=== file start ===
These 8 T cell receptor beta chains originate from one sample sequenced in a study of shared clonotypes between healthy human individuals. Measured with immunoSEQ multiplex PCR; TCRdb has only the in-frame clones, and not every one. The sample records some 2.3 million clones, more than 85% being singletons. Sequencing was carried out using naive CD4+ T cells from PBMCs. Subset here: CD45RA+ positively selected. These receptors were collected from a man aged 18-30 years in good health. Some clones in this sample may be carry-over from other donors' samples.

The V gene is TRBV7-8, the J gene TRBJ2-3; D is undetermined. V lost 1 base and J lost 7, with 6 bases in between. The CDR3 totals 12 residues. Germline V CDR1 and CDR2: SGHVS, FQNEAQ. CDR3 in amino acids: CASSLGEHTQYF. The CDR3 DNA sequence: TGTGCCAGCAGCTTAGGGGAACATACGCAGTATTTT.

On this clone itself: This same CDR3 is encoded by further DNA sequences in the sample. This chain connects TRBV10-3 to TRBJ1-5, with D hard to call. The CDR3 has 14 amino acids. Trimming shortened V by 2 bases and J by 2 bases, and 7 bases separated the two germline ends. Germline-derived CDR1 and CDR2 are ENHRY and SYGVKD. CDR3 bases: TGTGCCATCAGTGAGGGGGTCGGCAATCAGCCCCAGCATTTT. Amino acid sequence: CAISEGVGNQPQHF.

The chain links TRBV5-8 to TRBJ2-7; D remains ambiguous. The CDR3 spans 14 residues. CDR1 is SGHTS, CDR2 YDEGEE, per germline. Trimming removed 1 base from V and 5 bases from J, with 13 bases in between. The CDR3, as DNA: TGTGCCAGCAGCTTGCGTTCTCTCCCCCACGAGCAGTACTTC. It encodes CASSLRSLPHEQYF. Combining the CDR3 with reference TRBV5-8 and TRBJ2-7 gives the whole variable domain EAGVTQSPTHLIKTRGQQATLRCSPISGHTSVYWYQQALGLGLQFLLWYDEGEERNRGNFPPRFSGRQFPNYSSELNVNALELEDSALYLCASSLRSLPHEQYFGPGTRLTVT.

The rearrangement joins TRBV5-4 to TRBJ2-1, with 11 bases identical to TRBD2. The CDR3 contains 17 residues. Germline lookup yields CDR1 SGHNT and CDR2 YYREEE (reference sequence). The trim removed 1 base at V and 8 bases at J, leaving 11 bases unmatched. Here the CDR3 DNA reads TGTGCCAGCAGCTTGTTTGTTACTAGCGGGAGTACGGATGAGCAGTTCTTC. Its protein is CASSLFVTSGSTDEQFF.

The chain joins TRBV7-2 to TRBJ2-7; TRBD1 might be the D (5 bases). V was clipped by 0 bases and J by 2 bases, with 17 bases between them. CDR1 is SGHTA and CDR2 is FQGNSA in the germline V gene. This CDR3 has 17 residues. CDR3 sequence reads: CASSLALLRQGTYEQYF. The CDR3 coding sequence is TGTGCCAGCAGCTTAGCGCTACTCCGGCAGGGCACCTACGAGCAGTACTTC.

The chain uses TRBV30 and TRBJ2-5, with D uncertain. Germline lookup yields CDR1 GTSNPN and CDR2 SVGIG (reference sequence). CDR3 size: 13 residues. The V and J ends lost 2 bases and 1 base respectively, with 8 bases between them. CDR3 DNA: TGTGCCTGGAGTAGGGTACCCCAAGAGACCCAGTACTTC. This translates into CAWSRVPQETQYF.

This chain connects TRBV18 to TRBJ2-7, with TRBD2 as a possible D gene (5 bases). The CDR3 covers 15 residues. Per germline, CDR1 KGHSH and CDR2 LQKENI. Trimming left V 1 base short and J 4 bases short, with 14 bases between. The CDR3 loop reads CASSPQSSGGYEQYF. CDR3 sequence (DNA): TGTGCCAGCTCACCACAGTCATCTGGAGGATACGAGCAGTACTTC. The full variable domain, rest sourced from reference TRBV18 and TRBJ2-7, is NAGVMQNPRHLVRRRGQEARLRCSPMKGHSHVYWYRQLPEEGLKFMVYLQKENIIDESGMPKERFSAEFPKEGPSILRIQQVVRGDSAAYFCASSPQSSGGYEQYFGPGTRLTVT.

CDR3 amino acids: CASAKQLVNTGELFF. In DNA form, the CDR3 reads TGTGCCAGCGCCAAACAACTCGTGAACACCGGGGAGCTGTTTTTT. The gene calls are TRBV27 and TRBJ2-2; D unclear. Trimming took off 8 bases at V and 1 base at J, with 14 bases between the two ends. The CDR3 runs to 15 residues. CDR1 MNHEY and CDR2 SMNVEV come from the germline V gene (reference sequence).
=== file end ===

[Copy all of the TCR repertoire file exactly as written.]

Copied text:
These 8 T cell receptor beta chains originate from one sample sequenced in a study of shared clonotypes between healthy human individuals. Measured with immunoSEQ multiplex PCR; TCRdb has only the in-frame clones, and not every one. The sample records some 2.3 million clones, more than 85% being singletons. Sequencing was carried out using naive CD4+ T cells from PBMCs. Subset here: CD45RA+ positively selected. These receptors were collected from a man aged 18-30 years in good health. Some clones in this sample may be carry-over from other donors' samples.

The V gene is TRBV7-8, the J gene TRBJ2-3; D is undetermined. V lost 1 base and J lost 7, with 6 bases in between. The CDR3 totals 12 residues. Germline V CDR1 and CDR2: SGHVS, FQNEAQ. CDR3 in amino acids: CASSLGEHTQYF. The CDR3 DNA sequence: TGTGCCAGCAGCTTAGGGGAACATACGCAGTATTTT.

On this clone itself: This same CDR3 is encoded by further DNA sequences in the sample. This chain connects TRBV10-3 to TRBJ1-5, with D hard to call. The CDR3 has 14 amino acids. Trimming shortened V by 2 bases and J by 2 bases, and 7 bases separated the two germline ends. Germline-derived CDR1 and CDR2 are ENHRY and SYGVKD. CDR3 bases: TGTGCCATCAGTGAGGGGGTCGGCAATCAGCCCCAGCATTTT. Amino acid sequence: CAISEGVGNQPQHF.

The chain links TRBV5-8 to TRBJ2-7; D remains ambiguous. The CDR3 spans 14 residues. CDR1 is SGHTS, CDR2 YDEGEE, per germline. Trimming removed 1 base from V and 5 bases from J, with 13 bases in between. The CDR3, as DNA: TGTGCCAGCAGCTTGCGTTCTCTCCCCCACGAGCAGTACTTC. It encodes CASSLRSLPHEQYF. Combining the CDR3 with reference TRBV5-8 and TRBJ2-7 gives the whole variable domain EAGVTQSPTHLIKTRGQQATLRCSPISGHTSVYWYQQALGLGLQFLLWYDEGEERNRGNFPPRFSGRQFPNYSSELNVNALELEDSALYLCASSLRSLPHEQYFGPGTRLTVT.

The rearrangement joins TRBV5-4 to TRBJ2-1, with 11 bases identical to TRBD2. The CDR3 contains 17 residues. Germline lookup yields CDR1 SGHNT and CDR2 YYREEE (reference sequence). The trim removed 1 base at V and 8 bases at J, leaving 11 bases unmatched. Here the CDR3 DNA reads TGTGCCAGCAGCTTGTTTGTTACTAGCGGGAGTACGGATGAGCAGTTCTTC. Its protein is CASSLFVTSGSTDEQFF.

The chain joins TRBV7-2 to TRBJ2-7; TRBD1 might be the D (5 bases). V was clipped by 0 bases and J by 2 bases, with 17 bases between them. CDR1 is SGHTA and CDR2 is FQGNSA in the germline V gene. This CDR3 has 17 residues. CDR3 sequence reads: CASSLALLRQGTYEQYF. The CDR3 coding sequence is TGTGCCAGCAGCTTAGCGCTACTCCGGCAGGGCACCTACGAGCAGTACTTC.

The chain uses TRBV30 and TRBJ2-5, with D uncertain. Germline lookup yields CDR1 GTSNPN and CDR2 SVGIG (reference sequence). CDR3 size: 13 residues. The V and J ends lost 2 bases and 1 base respectively, with 8 bases between them. CDR3 DNA: TGTGCCTGGAGTAGGGTACCCCAAGAGACCCAGTACTTC. This translates into CAWSRVPQETQYF.

This chain connects TRBV18 to TRBJ2-7, with TRBD2 as a possible D gene (5 bases). The CDR3 covers 15 residues. Per germline, CDR1 KGHSH and CDR2 LQKENI. Trimming left V 1 base short and J 4 bases short, with 14 bases between. The CDR3 loop reads CASSPQSSGGYEQYF. CDR3 sequence (DNA): TGTGCCAGCTCACCACAGTCATCTGGAGGATACGAGCAGTACTTC. The full variable domain, rest sourced from reference TRBV18 and TRBJ2-7, is NAGVMQNPRHLVRRRGQEARLRCSPMKGHSHVYWYRQLPEEGLKFMVYLQKENIIDESGMPKERFSAEFPKEGPSILRIQQVVRGDSAAYFCASSPQSSGGYEQYFGPGTRLTVT.

CDR3 amino acids: CASAKQLVNTGELFF. In DNA form, the CDR3 reads TGTGCCAGCGCCAAACAACTCGTGAACACCGGGGAGCTGTTTTTT. The gene calls are TRBV27 and TRBJ2-2; D unclear. Trimming took off 8 bases at V and 1 base at J, with 14 bases between the two ends. The CDR3 runs to 15 residues. CDR1 MNHEY and CDR2 SMNVEV come from the germline V gene (reference sequence).